A growing number of studies have been conducted on the relationship between anger and hostility and the risk of stroke, and their conclusions are not consistent. Accordingly, we performed a meta-analysis to evaluate the relationship between anger and hostility and the risk of stroke.
We searched the PubMed and Embase databases for cohort studies, focusing on the relationship between anger and hostility and risk of stroke. Then studies were selected according to the inclusion and exclusion criteria. Study results were pooled using a random effects model.
Ten studies from seven articles involving 52,277 participants were included in this meta-analysis. No significant association was found between anger and hostility level and risk of stroke (hazard ratio 1.08; 95% confidence interval 0.79–1.47). However, a positive association was seen when people with high socioeconomic status were excluded (hazard ratio 1.30; 95% confidence interval 1.06–1.59).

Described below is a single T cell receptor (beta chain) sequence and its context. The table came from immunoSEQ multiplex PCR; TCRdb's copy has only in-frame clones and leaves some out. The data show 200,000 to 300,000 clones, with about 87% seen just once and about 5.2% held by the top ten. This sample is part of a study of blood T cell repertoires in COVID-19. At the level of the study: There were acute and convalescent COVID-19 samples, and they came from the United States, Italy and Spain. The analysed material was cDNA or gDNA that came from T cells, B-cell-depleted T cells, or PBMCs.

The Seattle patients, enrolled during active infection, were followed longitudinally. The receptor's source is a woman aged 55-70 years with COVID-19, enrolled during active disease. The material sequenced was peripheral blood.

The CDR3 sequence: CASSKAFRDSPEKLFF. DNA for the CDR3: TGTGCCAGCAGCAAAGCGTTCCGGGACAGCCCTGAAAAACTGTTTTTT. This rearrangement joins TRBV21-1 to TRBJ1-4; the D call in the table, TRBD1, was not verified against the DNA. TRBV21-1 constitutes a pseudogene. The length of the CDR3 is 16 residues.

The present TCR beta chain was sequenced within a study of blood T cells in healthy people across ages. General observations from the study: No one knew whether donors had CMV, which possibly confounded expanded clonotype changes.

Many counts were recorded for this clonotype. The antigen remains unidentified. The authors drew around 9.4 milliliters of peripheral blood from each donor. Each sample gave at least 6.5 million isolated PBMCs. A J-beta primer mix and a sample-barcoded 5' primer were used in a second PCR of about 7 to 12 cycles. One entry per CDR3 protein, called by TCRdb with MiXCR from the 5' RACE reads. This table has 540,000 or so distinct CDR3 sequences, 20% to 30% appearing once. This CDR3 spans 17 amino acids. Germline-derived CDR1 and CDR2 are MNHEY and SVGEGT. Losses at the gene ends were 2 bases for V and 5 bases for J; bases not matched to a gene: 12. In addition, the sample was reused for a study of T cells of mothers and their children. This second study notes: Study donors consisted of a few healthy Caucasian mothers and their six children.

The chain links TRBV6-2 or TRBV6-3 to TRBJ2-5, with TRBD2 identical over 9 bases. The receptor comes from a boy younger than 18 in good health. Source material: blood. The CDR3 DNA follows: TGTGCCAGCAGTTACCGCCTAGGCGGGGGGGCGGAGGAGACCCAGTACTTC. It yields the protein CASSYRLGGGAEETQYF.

A higher level of anger and hostility is not associated with elevated risk of stroke. However, the association is positive among people with lower socioeconomic status.
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This work was supported by a National Science and Technology Major Project (2017ZX10201101) and a China Medical University Major Clinical Medicine Construction Project in 2018 (111-3110118036).
Conflicts of interest
The authors declare that they have no conflicts of interest.
This manuscript does not contain clinical studies or patient data.
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Chen, H., Zhang, B., Xue, W. et al. Anger, hostility and risk of stroke: a meta-analysis of cohort studies. J Neurol 266, 1016–1026 (2019). https://doi.org/10.1007/s00415-019-09231-1
- Cohort studies